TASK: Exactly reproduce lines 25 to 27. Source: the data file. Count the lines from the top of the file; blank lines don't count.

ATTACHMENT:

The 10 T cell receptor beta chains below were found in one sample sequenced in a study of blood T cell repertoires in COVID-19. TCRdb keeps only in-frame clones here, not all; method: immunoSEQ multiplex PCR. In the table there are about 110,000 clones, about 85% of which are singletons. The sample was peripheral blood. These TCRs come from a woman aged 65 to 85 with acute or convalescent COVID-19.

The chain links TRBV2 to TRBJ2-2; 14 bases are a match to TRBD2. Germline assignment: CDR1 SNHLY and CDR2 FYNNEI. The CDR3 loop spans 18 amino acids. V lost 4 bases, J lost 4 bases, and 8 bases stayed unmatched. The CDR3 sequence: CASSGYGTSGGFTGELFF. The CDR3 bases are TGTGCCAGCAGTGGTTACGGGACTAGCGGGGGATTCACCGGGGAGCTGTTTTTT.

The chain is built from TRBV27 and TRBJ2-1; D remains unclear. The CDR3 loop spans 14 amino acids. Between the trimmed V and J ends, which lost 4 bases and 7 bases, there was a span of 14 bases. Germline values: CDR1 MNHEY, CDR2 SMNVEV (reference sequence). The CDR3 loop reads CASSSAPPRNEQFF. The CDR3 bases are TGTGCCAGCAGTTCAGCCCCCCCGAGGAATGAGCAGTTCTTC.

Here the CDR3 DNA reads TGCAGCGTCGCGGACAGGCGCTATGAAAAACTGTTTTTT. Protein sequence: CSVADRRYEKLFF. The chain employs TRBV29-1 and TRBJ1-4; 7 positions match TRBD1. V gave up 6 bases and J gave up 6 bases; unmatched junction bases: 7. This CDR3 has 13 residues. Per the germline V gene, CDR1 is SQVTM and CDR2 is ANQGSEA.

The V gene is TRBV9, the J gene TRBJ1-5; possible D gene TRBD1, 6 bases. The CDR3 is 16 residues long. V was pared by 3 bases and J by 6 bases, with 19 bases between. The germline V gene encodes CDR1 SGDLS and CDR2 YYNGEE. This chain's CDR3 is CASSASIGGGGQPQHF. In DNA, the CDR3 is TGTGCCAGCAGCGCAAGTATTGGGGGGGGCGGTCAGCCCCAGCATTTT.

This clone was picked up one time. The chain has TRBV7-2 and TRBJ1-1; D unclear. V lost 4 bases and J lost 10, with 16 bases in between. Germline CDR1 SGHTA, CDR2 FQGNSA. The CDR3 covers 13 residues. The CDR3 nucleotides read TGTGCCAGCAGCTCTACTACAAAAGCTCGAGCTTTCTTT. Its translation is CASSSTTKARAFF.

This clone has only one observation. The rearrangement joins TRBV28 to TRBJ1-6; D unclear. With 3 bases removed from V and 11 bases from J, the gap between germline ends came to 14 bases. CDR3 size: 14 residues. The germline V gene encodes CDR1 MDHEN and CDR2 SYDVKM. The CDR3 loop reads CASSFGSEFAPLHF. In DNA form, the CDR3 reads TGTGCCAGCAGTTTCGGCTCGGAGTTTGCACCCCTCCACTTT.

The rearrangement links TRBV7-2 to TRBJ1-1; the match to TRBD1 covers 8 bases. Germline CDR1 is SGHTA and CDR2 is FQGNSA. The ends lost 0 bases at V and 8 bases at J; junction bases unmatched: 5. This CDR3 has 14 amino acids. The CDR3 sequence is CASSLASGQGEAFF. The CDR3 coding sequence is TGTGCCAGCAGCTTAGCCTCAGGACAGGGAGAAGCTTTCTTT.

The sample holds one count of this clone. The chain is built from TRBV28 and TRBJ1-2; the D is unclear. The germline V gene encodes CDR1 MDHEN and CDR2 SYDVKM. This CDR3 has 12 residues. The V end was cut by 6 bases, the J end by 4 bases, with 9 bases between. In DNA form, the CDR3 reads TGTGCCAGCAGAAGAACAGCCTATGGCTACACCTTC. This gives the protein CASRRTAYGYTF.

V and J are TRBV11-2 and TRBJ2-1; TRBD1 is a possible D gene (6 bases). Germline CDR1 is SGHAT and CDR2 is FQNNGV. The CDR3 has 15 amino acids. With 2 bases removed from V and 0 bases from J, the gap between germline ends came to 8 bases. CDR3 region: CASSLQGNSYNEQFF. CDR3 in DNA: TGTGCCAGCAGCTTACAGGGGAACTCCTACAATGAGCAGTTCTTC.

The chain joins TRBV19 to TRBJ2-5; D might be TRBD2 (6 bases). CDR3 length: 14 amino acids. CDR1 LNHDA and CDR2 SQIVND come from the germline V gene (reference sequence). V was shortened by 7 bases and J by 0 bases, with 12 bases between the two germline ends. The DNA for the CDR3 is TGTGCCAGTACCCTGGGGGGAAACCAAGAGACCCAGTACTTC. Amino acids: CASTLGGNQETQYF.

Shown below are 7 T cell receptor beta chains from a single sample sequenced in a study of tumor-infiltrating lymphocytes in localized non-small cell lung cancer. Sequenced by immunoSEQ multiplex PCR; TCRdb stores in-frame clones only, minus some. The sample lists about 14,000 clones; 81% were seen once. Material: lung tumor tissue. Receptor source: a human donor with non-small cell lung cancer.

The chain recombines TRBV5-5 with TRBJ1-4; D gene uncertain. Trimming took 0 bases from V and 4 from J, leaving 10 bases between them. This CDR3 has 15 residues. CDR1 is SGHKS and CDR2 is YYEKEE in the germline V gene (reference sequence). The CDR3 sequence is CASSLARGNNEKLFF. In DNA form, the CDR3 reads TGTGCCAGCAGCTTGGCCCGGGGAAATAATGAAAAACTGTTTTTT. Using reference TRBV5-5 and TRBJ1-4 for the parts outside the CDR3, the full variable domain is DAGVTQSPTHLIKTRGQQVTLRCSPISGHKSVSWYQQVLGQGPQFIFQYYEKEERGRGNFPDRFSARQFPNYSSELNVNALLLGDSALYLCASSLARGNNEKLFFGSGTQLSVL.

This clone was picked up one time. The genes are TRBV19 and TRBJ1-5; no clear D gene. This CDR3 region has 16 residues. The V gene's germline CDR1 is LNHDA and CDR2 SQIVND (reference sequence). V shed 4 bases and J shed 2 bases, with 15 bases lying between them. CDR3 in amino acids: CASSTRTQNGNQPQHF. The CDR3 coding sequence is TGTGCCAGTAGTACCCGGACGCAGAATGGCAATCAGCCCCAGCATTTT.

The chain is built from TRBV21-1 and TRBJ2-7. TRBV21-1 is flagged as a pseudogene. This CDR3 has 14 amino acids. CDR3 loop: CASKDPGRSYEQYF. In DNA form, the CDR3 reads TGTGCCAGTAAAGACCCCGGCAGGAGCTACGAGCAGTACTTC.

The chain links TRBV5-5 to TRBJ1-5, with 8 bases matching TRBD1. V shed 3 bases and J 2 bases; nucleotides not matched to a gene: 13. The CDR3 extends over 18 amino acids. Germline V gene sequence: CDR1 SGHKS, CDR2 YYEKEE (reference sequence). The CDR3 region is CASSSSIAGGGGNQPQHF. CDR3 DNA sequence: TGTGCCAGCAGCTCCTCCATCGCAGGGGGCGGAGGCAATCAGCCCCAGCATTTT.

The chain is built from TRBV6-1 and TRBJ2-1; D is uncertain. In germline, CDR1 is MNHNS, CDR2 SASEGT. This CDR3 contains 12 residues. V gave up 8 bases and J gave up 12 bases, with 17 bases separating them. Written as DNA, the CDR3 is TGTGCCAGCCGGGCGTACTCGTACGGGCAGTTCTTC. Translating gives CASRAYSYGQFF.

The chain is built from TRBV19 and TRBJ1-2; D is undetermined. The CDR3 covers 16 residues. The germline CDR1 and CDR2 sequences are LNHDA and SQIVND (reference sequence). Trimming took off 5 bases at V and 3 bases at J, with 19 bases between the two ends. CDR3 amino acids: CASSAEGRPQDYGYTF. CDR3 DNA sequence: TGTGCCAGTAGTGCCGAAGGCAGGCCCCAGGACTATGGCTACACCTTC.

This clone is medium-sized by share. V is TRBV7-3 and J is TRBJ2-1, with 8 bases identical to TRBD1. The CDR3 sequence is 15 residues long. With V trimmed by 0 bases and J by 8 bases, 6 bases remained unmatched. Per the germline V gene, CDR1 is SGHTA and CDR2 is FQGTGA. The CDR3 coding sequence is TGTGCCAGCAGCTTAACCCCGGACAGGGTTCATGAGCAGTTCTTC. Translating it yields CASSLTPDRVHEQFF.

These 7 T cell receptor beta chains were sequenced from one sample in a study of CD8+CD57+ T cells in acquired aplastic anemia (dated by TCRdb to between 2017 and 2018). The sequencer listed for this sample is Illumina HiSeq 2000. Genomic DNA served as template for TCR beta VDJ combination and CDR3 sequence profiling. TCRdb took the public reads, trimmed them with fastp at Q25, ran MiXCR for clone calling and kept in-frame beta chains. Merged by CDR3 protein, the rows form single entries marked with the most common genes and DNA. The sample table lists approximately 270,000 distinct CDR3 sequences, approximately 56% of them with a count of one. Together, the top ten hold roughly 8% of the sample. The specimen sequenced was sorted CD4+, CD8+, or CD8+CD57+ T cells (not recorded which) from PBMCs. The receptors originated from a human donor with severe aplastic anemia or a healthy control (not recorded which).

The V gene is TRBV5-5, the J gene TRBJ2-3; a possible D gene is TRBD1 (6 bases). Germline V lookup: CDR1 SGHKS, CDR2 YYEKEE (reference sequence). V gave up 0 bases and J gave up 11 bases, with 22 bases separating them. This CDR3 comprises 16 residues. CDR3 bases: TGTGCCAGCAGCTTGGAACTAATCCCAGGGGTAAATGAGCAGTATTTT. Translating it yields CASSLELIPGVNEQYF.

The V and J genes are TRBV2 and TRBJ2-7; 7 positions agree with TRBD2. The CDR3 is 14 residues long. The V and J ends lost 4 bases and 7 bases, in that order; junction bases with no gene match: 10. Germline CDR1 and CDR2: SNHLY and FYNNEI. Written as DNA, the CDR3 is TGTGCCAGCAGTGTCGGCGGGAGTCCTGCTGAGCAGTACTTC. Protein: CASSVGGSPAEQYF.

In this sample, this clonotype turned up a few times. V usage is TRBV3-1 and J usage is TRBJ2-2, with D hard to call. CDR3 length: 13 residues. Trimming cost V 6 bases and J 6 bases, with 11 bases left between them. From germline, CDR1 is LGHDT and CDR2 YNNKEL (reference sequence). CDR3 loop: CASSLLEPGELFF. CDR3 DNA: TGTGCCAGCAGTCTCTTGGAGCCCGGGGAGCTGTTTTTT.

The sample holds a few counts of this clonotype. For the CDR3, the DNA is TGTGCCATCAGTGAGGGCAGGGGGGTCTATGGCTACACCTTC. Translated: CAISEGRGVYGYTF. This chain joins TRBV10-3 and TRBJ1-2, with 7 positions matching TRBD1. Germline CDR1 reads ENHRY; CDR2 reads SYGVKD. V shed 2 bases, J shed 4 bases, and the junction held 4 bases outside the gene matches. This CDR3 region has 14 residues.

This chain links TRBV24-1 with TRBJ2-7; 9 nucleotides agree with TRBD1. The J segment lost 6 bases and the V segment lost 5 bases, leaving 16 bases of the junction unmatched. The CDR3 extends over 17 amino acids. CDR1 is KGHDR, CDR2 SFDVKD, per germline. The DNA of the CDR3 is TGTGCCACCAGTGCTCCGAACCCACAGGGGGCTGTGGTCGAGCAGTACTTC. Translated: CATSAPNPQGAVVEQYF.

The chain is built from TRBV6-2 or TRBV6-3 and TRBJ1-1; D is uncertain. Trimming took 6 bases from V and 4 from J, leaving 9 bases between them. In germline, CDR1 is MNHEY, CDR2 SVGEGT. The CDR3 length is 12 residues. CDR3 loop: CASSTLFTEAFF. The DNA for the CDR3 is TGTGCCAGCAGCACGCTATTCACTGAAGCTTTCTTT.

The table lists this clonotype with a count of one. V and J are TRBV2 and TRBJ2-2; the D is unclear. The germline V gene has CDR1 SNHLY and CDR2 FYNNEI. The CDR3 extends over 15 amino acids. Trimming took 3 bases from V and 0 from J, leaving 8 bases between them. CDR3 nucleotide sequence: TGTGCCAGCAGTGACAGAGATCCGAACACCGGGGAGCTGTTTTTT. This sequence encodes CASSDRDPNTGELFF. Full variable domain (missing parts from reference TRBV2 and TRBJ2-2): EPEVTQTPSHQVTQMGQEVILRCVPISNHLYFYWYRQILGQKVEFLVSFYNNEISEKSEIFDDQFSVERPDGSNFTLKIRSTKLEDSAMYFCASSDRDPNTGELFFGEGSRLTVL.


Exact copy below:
This chain links TRBV24-1 with TRBJ2-7; 9 nucleotides agree with TRBD1. The J segment lost 6 bases and the V segment lost 5 bases, leaving 16 bases of the junction unmatched. The CDR3 extends over 17 amino acids. CDR1 is KGHDR, CDR2 SFDVKD, per germline. The DNA of the CDR3 is TGTGCCACCAGTGCTCCGAACCCACAGGGGGCTGTGGTCGAGCAGTACTTC. Translated: CATSAPNPQGAVVEQYF.

The chain is built from TRBV6-2 or TRBV6-3 and TRBJ1-1; D is uncertain. Trimming took 6 bases from V and 4 from J, leaving 9 bases between them. In germline, CDR1 is MNHEY, CDR2 SVGEGT. The CDR3 length is 12 residues. CDR3 loop: CASSTLFTEAFF. The DNA for the CDR3 is TGTGCCAGCAGCACGCTATTCACTGAAGCTTTCTTT.

The table lists this clonotype with a count of one. V and J are TRBV2 and TRBJ2-2; the D is unclear. The germline V gene has CDR1 SNHLY and CDR2 FYNNEI. The CDR3 extends over 15 amino acids. Trimming took 3 bases from V and 0 from J, leaving 8 bases between them. CDR3 nucleotide sequence: TGTGCCAGCAGTGACAGAGATCCGAACACCGGGGAGCTGTTTTTT. This sequence encodes CASSDRDPNTGELFF. Full variable domain (missing parts from reference TRBV2 and TRBJ2-2): EPEVTQTPSHQVTQMGQEVILRCVPISNHLYFYWYRQILGQKVEFLVSFYNNEISEKSEIFDDQFSVERPDGSNFTLKIRSTKLEDSAMYFCASSDRDPNTGELFFGEGSRLTVL.